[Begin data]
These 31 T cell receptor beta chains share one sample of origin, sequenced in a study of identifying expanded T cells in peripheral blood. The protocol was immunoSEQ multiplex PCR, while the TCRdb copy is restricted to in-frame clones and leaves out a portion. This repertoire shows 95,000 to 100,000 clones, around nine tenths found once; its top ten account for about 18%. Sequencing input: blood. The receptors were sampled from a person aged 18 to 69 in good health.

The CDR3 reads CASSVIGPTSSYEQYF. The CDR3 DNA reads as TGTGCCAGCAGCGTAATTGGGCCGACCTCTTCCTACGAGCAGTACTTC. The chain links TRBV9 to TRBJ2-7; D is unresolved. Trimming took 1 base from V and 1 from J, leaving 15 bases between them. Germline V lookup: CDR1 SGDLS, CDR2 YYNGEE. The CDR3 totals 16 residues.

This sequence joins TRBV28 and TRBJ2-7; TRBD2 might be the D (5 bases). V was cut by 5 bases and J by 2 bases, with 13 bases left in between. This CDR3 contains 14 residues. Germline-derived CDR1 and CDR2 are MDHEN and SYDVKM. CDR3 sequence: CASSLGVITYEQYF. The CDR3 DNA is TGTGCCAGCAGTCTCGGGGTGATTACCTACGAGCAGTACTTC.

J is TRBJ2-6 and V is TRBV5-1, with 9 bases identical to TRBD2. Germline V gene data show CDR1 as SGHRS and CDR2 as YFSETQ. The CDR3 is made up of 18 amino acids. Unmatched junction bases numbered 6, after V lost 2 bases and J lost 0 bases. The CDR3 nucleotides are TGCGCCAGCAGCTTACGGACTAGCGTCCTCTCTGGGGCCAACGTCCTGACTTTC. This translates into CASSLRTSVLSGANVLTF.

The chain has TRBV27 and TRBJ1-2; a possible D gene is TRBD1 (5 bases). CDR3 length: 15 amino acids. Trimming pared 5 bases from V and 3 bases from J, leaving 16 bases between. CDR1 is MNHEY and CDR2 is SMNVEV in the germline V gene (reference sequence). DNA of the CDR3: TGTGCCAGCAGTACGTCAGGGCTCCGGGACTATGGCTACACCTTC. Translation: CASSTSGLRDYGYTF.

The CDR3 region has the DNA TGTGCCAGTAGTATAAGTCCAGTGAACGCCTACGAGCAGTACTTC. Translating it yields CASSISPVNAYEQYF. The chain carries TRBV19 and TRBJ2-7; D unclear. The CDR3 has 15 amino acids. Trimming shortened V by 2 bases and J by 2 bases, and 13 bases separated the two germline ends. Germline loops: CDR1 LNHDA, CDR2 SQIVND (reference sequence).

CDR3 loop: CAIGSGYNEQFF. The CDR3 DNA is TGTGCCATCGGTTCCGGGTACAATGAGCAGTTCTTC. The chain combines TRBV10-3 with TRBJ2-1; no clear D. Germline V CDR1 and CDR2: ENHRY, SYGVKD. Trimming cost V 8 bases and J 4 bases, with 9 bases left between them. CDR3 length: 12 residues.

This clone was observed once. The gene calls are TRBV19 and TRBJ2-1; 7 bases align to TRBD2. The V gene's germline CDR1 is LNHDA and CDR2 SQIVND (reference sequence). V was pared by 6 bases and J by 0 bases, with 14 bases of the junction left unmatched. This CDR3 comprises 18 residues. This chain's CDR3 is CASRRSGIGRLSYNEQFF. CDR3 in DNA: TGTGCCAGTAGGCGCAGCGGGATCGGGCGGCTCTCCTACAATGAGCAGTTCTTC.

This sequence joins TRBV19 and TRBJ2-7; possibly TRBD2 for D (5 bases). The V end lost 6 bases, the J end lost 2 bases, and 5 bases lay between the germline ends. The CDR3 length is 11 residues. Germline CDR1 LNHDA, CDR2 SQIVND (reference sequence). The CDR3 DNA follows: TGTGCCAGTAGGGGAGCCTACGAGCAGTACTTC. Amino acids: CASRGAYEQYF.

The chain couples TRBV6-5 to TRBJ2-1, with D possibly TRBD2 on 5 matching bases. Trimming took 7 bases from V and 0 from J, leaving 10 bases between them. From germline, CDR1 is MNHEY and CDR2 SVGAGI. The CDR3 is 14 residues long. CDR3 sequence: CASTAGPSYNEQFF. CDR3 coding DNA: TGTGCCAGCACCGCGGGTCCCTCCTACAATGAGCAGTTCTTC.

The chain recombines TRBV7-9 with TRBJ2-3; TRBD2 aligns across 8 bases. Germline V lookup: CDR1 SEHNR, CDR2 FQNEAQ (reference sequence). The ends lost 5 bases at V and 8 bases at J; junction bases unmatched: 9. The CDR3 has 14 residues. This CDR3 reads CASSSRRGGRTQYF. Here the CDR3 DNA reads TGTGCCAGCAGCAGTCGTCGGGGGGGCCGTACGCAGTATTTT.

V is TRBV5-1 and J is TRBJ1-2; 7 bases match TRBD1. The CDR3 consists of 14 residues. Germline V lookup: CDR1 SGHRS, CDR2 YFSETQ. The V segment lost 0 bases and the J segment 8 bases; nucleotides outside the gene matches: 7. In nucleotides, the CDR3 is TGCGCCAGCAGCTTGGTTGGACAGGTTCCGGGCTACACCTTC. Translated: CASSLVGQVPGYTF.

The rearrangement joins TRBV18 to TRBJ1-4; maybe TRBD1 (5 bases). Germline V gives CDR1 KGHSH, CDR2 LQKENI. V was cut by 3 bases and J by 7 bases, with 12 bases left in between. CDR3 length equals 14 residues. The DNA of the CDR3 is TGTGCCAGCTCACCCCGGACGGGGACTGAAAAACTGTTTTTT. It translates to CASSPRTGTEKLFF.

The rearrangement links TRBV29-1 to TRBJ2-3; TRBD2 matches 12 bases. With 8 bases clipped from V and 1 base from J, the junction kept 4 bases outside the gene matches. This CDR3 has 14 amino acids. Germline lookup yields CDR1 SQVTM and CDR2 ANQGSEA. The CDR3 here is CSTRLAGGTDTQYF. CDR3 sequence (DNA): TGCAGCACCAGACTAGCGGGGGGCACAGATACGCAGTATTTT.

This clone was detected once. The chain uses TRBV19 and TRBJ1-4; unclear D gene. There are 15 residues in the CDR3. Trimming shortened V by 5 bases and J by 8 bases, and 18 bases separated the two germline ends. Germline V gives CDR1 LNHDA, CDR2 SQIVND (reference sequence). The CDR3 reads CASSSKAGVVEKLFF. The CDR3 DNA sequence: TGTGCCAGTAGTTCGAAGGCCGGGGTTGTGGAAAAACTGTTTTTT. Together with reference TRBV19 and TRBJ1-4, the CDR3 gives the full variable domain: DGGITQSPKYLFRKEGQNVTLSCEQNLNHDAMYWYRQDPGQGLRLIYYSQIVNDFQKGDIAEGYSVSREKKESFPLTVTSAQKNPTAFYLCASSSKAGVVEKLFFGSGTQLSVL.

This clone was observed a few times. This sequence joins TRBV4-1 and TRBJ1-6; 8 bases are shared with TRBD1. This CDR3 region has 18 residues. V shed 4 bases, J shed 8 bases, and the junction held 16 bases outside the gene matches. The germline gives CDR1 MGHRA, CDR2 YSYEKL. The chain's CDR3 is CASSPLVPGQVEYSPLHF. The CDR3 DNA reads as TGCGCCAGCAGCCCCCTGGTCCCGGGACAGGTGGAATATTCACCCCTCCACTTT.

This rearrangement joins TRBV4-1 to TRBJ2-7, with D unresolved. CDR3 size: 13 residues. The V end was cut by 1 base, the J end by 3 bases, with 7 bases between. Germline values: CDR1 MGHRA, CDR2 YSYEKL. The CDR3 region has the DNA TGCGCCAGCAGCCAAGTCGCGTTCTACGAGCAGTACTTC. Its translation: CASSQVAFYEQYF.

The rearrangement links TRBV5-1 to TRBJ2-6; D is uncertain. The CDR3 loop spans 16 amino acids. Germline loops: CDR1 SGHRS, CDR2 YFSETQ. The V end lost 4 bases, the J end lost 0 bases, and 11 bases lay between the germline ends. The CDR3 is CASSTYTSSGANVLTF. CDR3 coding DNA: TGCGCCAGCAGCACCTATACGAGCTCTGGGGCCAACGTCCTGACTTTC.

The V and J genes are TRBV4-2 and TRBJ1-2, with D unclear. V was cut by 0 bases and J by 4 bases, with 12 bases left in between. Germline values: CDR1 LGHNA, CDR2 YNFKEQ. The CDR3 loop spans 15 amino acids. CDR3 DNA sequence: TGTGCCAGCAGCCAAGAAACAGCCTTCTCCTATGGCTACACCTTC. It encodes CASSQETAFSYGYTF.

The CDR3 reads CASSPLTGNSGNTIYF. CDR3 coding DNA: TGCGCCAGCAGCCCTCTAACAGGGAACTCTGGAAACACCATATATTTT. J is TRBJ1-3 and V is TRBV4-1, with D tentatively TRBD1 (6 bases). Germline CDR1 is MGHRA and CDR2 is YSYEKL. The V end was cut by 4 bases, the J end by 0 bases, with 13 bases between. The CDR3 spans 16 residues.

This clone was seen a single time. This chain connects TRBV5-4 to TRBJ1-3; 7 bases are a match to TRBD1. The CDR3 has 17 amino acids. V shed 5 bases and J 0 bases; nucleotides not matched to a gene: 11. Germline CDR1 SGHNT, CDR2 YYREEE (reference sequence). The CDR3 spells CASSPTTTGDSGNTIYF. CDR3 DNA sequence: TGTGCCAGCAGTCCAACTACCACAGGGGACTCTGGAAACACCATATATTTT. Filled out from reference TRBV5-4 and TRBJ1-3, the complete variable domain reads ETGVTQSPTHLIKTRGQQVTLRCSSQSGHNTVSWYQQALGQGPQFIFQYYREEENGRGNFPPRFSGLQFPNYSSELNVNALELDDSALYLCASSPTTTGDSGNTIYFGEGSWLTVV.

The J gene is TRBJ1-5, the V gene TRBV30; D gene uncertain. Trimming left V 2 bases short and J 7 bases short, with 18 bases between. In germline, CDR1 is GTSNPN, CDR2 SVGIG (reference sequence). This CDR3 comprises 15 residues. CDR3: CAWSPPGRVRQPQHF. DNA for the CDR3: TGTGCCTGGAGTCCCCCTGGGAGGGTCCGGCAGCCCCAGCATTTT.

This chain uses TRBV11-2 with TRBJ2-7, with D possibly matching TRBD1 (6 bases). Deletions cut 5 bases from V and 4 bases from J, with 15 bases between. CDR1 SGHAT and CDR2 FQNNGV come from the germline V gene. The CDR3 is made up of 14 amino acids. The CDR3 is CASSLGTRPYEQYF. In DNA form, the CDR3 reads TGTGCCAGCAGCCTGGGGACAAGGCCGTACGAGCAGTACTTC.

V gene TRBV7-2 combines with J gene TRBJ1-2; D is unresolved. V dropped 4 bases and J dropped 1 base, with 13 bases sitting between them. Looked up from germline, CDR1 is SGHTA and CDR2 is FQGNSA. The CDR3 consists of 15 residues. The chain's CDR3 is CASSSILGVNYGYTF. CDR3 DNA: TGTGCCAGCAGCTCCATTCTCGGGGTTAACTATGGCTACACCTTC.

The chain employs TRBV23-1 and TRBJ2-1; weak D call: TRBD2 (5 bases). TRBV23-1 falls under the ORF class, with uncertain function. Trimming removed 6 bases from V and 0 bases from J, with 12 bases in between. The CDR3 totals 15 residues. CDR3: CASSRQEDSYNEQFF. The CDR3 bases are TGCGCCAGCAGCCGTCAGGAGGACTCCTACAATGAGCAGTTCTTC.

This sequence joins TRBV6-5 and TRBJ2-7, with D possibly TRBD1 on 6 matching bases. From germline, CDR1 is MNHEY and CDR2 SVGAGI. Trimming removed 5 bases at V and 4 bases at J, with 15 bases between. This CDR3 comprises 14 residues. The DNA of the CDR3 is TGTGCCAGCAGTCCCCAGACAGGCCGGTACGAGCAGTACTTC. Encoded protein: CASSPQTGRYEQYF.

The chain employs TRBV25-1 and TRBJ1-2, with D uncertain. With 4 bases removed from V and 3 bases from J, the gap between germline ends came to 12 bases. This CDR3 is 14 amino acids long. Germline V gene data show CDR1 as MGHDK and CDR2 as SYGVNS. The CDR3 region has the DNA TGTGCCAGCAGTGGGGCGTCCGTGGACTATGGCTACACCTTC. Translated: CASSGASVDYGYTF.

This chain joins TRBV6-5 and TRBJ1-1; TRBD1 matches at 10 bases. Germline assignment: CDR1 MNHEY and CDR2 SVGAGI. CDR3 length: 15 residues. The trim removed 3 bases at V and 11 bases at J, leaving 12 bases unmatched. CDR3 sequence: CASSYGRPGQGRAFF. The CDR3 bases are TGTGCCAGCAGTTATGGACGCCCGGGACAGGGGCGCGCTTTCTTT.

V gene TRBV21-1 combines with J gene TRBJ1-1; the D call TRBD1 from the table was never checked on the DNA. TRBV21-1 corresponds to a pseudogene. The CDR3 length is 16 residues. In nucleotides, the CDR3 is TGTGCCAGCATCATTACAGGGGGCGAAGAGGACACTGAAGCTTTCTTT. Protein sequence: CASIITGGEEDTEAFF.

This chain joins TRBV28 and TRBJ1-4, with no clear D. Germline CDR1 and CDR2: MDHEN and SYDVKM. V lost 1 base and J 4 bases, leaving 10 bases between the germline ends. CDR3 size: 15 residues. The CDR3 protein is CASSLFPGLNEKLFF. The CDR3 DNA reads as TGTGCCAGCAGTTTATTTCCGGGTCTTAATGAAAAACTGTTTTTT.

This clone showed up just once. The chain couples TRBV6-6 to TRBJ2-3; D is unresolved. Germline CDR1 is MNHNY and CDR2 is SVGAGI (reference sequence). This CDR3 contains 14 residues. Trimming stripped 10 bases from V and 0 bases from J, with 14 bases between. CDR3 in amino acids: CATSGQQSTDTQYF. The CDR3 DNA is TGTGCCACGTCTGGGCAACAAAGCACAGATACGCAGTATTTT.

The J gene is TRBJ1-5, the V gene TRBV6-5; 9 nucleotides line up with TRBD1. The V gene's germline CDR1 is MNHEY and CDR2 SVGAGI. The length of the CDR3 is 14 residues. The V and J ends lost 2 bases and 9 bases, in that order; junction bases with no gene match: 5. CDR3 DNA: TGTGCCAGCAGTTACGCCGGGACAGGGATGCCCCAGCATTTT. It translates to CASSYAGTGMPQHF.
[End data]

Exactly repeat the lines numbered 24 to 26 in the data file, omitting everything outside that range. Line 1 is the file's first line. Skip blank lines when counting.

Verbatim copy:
V gene TRBV7-2 combines with J gene TRBJ1-2; D is unresolved. V dropped 4 bases and J dropped 1 base, with 13 bases sitting between them. Looked up from germline, CDR1 is SGHTA and CDR2 is FQGNSA. The CDR3 consists of 15 residues. The chain's CDR3 is CASSSILGVNYGYTF. CDR3 DNA: TGTGCCAGCAGCTCCATTCTCGGGGTTAACTATGGCTACACCTTC.

The chain employs TRBV23-1 and TRBJ2-1; weak D call: TRBD2 (5 bases). TRBV23-1 falls under the ORF class, with uncertain function. Trimming removed 6 bases from V and 0 bases from J, with 12 bases in between. The CDR3 totals 15 residues. CDR3: CASSRQEDSYNEQFF. The CDR3 bases are TGCGCCAGCAGCCGTCAGGAGGACTCCTACAATGAGCAGTTCTTC.

This sequence joins TRBV6-5 and TRBJ2-7, with D possibly TRBD1 on 6 matching bases. From germline, CDR1 is MNHEY and CDR2 SVGAGI. Trimming removed 5 bases at V and 4 bases at J, with 15 bases between. This CDR3 comprises 14 residues. The DNA of the CDR3 is TGTGCCAGCAGTCCCCAGACAGGCCGGTACGAGCAGTACTTC. Encoded protein: CASSPQTGRYEQYF.